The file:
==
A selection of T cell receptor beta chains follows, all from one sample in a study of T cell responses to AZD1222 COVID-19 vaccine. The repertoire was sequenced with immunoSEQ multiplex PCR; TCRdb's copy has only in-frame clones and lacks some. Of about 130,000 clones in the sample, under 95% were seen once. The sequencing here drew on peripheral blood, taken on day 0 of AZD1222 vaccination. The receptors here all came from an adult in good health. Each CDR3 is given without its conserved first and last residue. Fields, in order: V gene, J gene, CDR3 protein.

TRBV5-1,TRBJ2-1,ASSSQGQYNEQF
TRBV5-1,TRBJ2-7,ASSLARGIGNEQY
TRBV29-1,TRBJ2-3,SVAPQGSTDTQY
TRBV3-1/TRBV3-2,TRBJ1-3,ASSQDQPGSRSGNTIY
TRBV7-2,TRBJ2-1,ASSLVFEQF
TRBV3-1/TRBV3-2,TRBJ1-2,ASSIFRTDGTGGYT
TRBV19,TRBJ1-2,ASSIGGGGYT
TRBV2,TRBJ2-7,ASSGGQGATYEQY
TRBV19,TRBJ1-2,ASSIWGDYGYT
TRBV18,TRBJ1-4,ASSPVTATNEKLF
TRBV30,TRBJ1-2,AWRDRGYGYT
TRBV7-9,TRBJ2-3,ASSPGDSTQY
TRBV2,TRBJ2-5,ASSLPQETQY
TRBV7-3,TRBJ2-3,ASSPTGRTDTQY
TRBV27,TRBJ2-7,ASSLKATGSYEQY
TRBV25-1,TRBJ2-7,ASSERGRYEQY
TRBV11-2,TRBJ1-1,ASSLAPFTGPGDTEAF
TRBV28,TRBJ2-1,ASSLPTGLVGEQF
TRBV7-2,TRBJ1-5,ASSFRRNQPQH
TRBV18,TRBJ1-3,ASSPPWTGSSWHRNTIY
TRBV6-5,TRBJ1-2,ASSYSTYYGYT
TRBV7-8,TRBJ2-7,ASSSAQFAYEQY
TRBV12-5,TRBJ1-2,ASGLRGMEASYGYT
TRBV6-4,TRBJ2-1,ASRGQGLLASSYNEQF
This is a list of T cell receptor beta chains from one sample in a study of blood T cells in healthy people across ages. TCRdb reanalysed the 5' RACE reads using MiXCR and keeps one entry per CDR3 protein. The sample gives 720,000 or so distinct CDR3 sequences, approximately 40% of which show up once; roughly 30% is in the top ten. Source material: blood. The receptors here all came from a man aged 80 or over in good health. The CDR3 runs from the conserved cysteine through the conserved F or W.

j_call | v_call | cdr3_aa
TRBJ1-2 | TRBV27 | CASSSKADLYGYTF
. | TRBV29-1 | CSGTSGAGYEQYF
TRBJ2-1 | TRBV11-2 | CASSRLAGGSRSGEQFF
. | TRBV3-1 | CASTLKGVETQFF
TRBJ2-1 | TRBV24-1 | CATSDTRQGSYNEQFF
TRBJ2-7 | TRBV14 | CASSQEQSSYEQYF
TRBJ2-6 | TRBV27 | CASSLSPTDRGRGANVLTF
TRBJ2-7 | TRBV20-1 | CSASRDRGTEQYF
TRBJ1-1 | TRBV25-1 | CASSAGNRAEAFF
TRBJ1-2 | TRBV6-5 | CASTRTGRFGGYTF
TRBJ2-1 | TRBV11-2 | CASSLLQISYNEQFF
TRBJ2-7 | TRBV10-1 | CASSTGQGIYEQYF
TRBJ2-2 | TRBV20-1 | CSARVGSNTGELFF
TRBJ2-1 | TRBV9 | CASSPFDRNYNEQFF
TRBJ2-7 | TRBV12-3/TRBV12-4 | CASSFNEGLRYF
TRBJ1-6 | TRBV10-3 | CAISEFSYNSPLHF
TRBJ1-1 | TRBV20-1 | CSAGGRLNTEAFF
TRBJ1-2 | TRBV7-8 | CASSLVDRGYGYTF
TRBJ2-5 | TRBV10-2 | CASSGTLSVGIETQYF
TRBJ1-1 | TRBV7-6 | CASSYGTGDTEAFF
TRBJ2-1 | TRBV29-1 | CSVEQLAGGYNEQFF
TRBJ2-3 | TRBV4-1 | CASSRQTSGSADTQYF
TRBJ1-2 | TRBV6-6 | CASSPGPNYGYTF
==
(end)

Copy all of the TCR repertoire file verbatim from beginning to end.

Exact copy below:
A selection of T cell receptor beta chains follows, all from one sample in a study of T cell responses to AZD1222 COVID-19 vaccine. The repertoire was sequenced with immunoSEQ multiplex PCR; TCRdb's copy has only in-frame clones and lacks some. Of about 130,000 clones in the sample, under 95% were seen once. The sequencing here drew on peripheral blood, taken on day 0 of AZD1222 vaccination. The receptors here all came from an adult in good health. Each CDR3 is given without its conserved first and last residue. Fields, in order: V gene, J gene, CDR3 protein.

TRBV5-1,TRBJ2-1,ASSSQGQYNEQF
TRBV5-1,TRBJ2-7,ASSLARGIGNEQY
TRBV29-1,TRBJ2-3,SVAPQGSTDTQY
TRBV3-1/TRBV3-2,TRBJ1-3,ASSQDQPGSRSGNTIY
TRBV7-2,TRBJ2-1,ASSLVFEQF
TRBV3-1/TRBV3-2,TRBJ1-2,ASSIFRTDGTGGYT
TRBV19,TRBJ1-2,ASSIGGGGYT
TRBV2,TRBJ2-7,ASSGGQGATYEQY
TRBV19,TRBJ1-2,ASSIWGDYGYT
TRBV18,TRBJ1-4,ASSPVTATNEKLF
TRBV30,TRBJ1-2,AWRDRGYGYT
TRBV7-9,TRBJ2-3,ASSPGDSTQY
TRBV2,TRBJ2-5,ASSLPQETQY
TRBV7-3,TRBJ2-3,ASSPTGRTDTQY
TRBV27,TRBJ2-7,ASSLKATGSYEQY
TRBV25-1,TRBJ2-7,ASSERGRYEQY
TRBV11-2,TRBJ1-1,ASSLAPFTGPGDTEAF
TRBV28,TRBJ2-1,ASSLPTGLVGEQF
TRBV7-2,TRBJ1-5,ASSFRRNQPQH
TRBV18,TRBJ1-3,ASSPPWTGSSWHRNTIY
TRBV6-5,TRBJ1-2,ASSYSTYYGYT
TRBV7-8,TRBJ2-7,ASSSAQFAYEQY
TRBV12-5,TRBJ1-2,ASGLRGMEASYGYT
TRBV6-4,TRBJ2-1,ASRGQGLLASSYNEQF
This is a list of T cell receptor beta chains from one sample in a study of blood T cells in healthy people across ages. TCRdb reanalysed the 5' RACE reads using MiXCR and keeps one entry per CDR3 protein. The sample gives 720,000 or so distinct CDR3 sequences, approximately 40% of which show up once; roughly 30% is in the top ten. Source material: blood. The receptors here all came from a man aged 80 or over in good health. The CDR3 runs from the conserved cysteine through the conserved F or W.

j_call | v_call | cdr3_aa
TRBJ1-2 | TRBV27 | CASSSKADLYGYTF
. | TRBV29-1 | CSGTSGAGYEQYF
TRBJ2-1 | TRBV11-2 | CASSRLAGGSRSGEQFF
. | TRBV3-1 | CASTLKGVETQFF
TRBJ2-1 | TRBV24-1 | CATSDTRQGSYNEQFF
TRBJ2-7 | TRBV14 | CASSQEQSSYEQYF
TRBJ2-6 | TRBV27 | CASSLSPTDRGRGANVLTF
TRBJ2-7 | TRBV20-1 | CSASRDRGTEQYF
TRBJ1-1 | TRBV25-1 | CASSAGNRAEAFF
TRBJ1-2 | TRBV6-5 | CASTRTGRFGGYTF
TRBJ2-1 | TRBV11-2 | CASSLLQISYNEQFF
TRBJ2-7 | TRBV10-1 | CASSTGQGIYEQYF
TRBJ2-2 | TRBV20-1 | CSARVGSNTGELFF
TRBJ2-1 | TRBV9 | CASSPFDRNYNEQFF
TRBJ2-7 | TRBV12-3/TRBV12-4 | CASSFNEGLRYF
TRBJ1-6 | TRBV10-3 | CAISEFSYNSPLHF
TRBJ1-1 | TRBV20-1 | CSAGGRLNTEAFF
TRBJ1-2 | TRBV7-8 | CASSLVDRGYGYTF
TRBJ2-5 | TRBV10-2 | CASSGTLSVGIETQYF
TRBJ1-1 | TRBV7-6 | CASSYGTGDTEAFF
TRBJ2-1 | TRBV29-1 | CSVEQLAGGYNEQFF
TRBJ2-3 | TRBV4-1 | CASSRQTSGSADTQYF
TRBJ1-2 | TRBV6-6 | CASSPGPNYGYTF